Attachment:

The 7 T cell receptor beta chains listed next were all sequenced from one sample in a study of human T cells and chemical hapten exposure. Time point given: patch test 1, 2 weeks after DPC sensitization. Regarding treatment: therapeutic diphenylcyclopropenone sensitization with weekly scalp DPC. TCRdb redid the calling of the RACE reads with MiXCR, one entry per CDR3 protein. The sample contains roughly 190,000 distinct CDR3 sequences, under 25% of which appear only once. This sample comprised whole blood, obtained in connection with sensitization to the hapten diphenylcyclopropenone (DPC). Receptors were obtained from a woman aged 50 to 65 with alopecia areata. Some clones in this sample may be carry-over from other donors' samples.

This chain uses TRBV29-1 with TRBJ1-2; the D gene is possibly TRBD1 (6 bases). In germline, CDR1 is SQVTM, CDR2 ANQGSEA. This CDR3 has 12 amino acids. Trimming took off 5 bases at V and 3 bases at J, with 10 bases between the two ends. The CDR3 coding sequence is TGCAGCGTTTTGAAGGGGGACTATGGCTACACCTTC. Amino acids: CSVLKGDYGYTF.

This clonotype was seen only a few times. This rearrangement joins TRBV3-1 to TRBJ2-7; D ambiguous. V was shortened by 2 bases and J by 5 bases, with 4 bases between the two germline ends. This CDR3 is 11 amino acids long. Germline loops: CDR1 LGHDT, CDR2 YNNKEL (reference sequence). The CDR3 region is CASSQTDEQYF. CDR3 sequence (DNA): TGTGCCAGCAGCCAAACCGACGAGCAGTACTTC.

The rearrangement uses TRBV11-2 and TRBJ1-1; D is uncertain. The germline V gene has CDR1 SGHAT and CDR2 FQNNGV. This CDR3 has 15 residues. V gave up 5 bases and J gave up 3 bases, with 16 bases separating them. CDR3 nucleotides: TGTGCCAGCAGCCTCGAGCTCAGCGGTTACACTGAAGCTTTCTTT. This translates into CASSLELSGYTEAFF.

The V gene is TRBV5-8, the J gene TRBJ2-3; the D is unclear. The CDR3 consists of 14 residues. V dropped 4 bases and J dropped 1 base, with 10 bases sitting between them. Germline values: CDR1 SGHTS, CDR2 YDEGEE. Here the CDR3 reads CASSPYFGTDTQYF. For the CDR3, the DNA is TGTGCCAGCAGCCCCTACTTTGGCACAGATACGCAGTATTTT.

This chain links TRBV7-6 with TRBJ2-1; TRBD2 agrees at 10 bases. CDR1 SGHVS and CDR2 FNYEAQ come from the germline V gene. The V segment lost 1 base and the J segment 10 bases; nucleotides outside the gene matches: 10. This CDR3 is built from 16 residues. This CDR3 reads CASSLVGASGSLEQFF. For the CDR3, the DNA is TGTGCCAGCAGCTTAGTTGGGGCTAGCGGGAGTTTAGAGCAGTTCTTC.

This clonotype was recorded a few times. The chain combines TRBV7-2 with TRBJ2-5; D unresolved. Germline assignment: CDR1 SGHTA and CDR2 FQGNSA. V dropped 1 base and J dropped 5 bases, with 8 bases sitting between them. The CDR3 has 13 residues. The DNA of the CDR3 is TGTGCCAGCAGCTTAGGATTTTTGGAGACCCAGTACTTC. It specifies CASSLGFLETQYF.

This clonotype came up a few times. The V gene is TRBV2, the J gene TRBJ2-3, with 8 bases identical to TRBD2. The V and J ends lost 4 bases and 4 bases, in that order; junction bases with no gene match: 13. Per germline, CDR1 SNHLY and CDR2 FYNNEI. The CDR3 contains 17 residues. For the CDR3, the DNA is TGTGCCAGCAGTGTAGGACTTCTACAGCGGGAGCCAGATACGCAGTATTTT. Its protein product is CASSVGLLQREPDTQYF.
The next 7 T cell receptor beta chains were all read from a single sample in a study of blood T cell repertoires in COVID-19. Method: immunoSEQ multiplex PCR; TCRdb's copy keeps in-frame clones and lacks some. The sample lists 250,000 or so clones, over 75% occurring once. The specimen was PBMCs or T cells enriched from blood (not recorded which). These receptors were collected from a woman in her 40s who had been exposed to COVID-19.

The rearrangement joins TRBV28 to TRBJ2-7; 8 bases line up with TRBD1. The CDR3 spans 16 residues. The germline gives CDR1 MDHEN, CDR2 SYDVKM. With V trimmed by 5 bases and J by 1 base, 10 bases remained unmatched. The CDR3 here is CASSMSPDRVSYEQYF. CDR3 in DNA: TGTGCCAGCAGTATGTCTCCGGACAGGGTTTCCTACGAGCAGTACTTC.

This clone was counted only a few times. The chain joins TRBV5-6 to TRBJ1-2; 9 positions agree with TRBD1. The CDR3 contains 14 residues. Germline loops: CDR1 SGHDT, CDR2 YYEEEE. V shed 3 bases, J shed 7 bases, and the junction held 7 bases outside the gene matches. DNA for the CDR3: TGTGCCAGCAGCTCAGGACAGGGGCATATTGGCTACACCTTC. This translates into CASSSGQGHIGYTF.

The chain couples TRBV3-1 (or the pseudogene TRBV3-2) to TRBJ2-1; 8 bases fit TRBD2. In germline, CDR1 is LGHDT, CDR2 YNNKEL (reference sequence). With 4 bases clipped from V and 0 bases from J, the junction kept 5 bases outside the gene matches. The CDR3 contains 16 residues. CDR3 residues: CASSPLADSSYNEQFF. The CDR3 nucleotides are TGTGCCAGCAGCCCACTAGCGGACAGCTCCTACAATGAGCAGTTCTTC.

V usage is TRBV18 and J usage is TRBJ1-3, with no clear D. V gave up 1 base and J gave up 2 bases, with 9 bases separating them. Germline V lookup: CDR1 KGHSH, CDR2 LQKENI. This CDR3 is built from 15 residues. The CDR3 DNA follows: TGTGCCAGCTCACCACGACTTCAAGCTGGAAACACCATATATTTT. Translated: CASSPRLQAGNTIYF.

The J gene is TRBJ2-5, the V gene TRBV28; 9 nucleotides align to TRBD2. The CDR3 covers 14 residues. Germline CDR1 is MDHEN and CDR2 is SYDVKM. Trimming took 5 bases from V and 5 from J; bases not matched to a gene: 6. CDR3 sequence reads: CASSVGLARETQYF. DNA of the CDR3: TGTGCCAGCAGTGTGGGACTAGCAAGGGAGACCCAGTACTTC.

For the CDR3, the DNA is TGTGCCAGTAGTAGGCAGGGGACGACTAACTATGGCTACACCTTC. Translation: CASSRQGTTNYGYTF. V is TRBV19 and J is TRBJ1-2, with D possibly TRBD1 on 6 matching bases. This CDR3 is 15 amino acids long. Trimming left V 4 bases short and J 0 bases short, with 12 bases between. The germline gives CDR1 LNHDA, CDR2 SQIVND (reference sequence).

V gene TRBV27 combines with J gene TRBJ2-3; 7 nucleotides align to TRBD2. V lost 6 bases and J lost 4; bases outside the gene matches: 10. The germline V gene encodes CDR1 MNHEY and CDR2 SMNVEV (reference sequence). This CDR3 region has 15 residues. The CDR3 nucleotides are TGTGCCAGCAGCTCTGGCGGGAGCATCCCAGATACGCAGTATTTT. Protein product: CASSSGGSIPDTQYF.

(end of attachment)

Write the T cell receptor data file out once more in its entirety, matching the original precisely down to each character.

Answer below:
The 7 T cell receptor beta chains listed next were all sequenced from one sample in a study of human T cells and chemical hapten exposure. Time point given: patch test 1, 2 weeks after DPC sensitization. Regarding treatment: therapeutic diphenylcyclopropenone sensitization with weekly scalp DPC. TCRdb redid the calling of the RACE reads with MiXCR, one entry per CDR3 protein. The sample contains roughly 190,000 distinct CDR3 sequences, under 25% of which appear only once. This sample comprised whole blood, obtained in connection with sensitization to the hapten diphenylcyclopropenone (DPC). Receptors were obtained from a woman aged 50 to 65 with alopecia areata. Some clones in this sample may be carry-over from other donors' samples.

This chain uses TRBV29-1 with TRBJ1-2; the D gene is possibly TRBD1 (6 bases). In germline, CDR1 is SQVTM, CDR2 ANQGSEA. This CDR3 has 12 amino acids. Trimming took off 5 bases at V and 3 bases at J, with 10 bases between the two ends. The CDR3 coding sequence is TGCAGCGTTTTGAAGGGGGACTATGGCTACACCTTC. Amino acids: CSVLKGDYGYTF.

This clonotype was seen only a few times. This rearrangement joins TRBV3-1 to TRBJ2-7; D ambiguous. V was shortened by 2 bases and J by 5 bases, with 4 bases between the two germline ends. This CDR3 is 11 amino acids long. Germline loops: CDR1 LGHDT, CDR2 YNNKEL (reference sequence). The CDR3 region is CASSQTDEQYF. CDR3 sequence (DNA): TGTGCCAGCAGCCAAACCGACGAGCAGTACTTC.

The rearrangement uses TRBV11-2 and TRBJ1-1; D is uncertain. The germline V gene has CDR1 SGHAT and CDR2 FQNNGV. This CDR3 has 15 residues. V gave up 5 bases and J gave up 3 bases, with 16 bases separating them. CDR3 nucleotides: TGTGCCAGCAGCCTCGAGCTCAGCGGTTACACTGAAGCTTTCTTT. This translates into CASSLELSGYTEAFF.

The V gene is TRBV5-8, the J gene TRBJ2-3; the D is unclear. The CDR3 consists of 14 residues. V dropped 4 bases and J dropped 1 base, with 10 bases sitting between them. Germline values: CDR1 SGHTS, CDR2 YDEGEE. Here the CDR3 reads CASSPYFGTDTQYF. For the CDR3, the DNA is TGTGCCAGCAGCCCCTACTTTGGCACAGATACGCAGTATTTT.

This chain links TRBV7-6 with TRBJ2-1; TRBD2 agrees at 10 bases. CDR1 SGHVS and CDR2 FNYEAQ come from the germline V gene. The V segment lost 1 base and the J segment 10 bases; nucleotides outside the gene matches: 10. This CDR3 is built from 16 residues. This CDR3 reads CASSLVGASGSLEQFF. For the CDR3, the DNA is TGTGCCAGCAGCTTAGTTGGGGCTAGCGGGAGTTTAGAGCAGTTCTTC.

This clonotype was recorded a few times. The chain combines TRBV7-2 with TRBJ2-5; D unresolved. Germline assignment: CDR1 SGHTA and CDR2 FQGNSA. V dropped 1 base and J dropped 5 bases, with 8 bases sitting between them. The CDR3 has 13 residues. The DNA of the CDR3 is TGTGCCAGCAGCTTAGGATTTTTGGAGACCCAGTACTTC. It specifies CASSLGFLETQYF.

This clonotype came up a few times. The V gene is TRBV2, the J gene TRBJ2-3, with 8 bases identical to TRBD2. The V and J ends lost 4 bases and 4 bases, in that order; junction bases with no gene match: 13. Per germline, CDR1 SNHLY and CDR2 FYNNEI. The CDR3 contains 17 residues. For the CDR3, the DNA is TGTGCCAGCAGTGTAGGACTTCTACAGCGGGAGCCAGATACGCAGTATTTT. Its protein product is CASSVGLLQREPDTQYF.
The next 7 T cell receptor beta chains were all read from a single sample in a study of blood T cell repertoires in COVID-19. Method: immunoSEQ multiplex PCR; TCRdb's copy keeps in-frame clones and lacks some. The sample lists 250,000 or so clones, over 75% occurring once. The specimen was PBMCs or T cells enriched from blood (not recorded which). These receptors were collected from a woman in her 40s who had been exposed to COVID-19.

The rearrangement joins TRBV28 to TRBJ2-7; 8 bases line up with TRBD1. The CDR3 spans 16 residues. The germline gives CDR1 MDHEN, CDR2 SYDVKM. With V trimmed by 5 bases and J by 1 base, 10 bases remained unmatched. The CDR3 here is CASSMSPDRVSYEQYF. CDR3 in DNA: TGTGCCAGCAGTATGTCTCCGGACAGGGTTTCCTACGAGCAGTACTTC.

This clone was counted only a few times. The chain joins TRBV5-6 to TRBJ1-2; 9 positions agree with TRBD1. The CDR3 contains 14 residues. Germline loops: CDR1 SGHDT, CDR2 YYEEEE. V shed 3 bases, J shed 7 bases, and the junction held 7 bases outside the gene matches. DNA for the CDR3: TGTGCCAGCAGCTCAGGACAGGGGCATATTGGCTACACCTTC. This translates into CASSSGQGHIGYTF.

The chain couples TRBV3-1 (or the pseudogene TRBV3-2) to TRBJ2-1; 8 bases fit TRBD2. In germline, CDR1 is LGHDT, CDR2 YNNKEL (reference sequence). With 4 bases clipped from V and 0 bases from J, the junction kept 5 bases outside the gene matches. The CDR3 contains 16 residues. CDR3 residues: CASSPLADSSYNEQFF. The CDR3 nucleotides are TGTGCCAGCAGCCCACTAGCGGACAGCTCCTACAATGAGCAGTTCTTC.

V usage is TRBV18 and J usage is TRBJ1-3, with no clear D. V gave up 1 base and J gave up 2 bases, with 9 bases separating them. Germline V lookup: CDR1 KGHSH, CDR2 LQKENI. This CDR3 is built from 15 residues. The CDR3 DNA follows: TGTGCCAGCTCACCACGACTTCAAGCTGGAAACACCATATATTTT. Translated: CASSPRLQAGNTIYF.

The J gene is TRBJ2-5, the V gene TRBV28; 9 nucleotides align to TRBD2. The CDR3 covers 14 residues. Germline CDR1 is MDHEN and CDR2 is SYDVKM. Trimming took 5 bases from V and 5 from J; bases not matched to a gene: 6. CDR3 sequence reads: CASSVGLARETQYF. DNA of the CDR3: TGTGCCAGCAGTGTGGGACTAGCAAGGGAGACCCAGTACTTC.

For the CDR3, the DNA is TGTGCCAGTAGTAGGCAGGGGACGACTAACTATGGCTACACCTTC. Translation: CASSRQGTTNYGYTF. V is TRBV19 and J is TRBJ1-2, with D possibly TRBD1 on 6 matching bases. This CDR3 is 15 amino acids long. Trimming left V 4 bases short and J 0 bases short, with 12 bases between. The germline gives CDR1 LNHDA, CDR2 SQIVND (reference sequence).

V gene TRBV27 combines with J gene TRBJ2-3; 7 nucleotides align to TRBD2. V lost 6 bases and J lost 4; bases outside the gene matches: 10. The germline V gene encodes CDR1 MNHEY and CDR2 SMNVEV (reference sequence). This CDR3 region has 15 residues. The CDR3 nucleotides are TGTGCCAGCAGCTCTGGCGGGAGCATCCCAGATACGCAGTATTTT. Protein product: CASSSGGSIPDTQYF.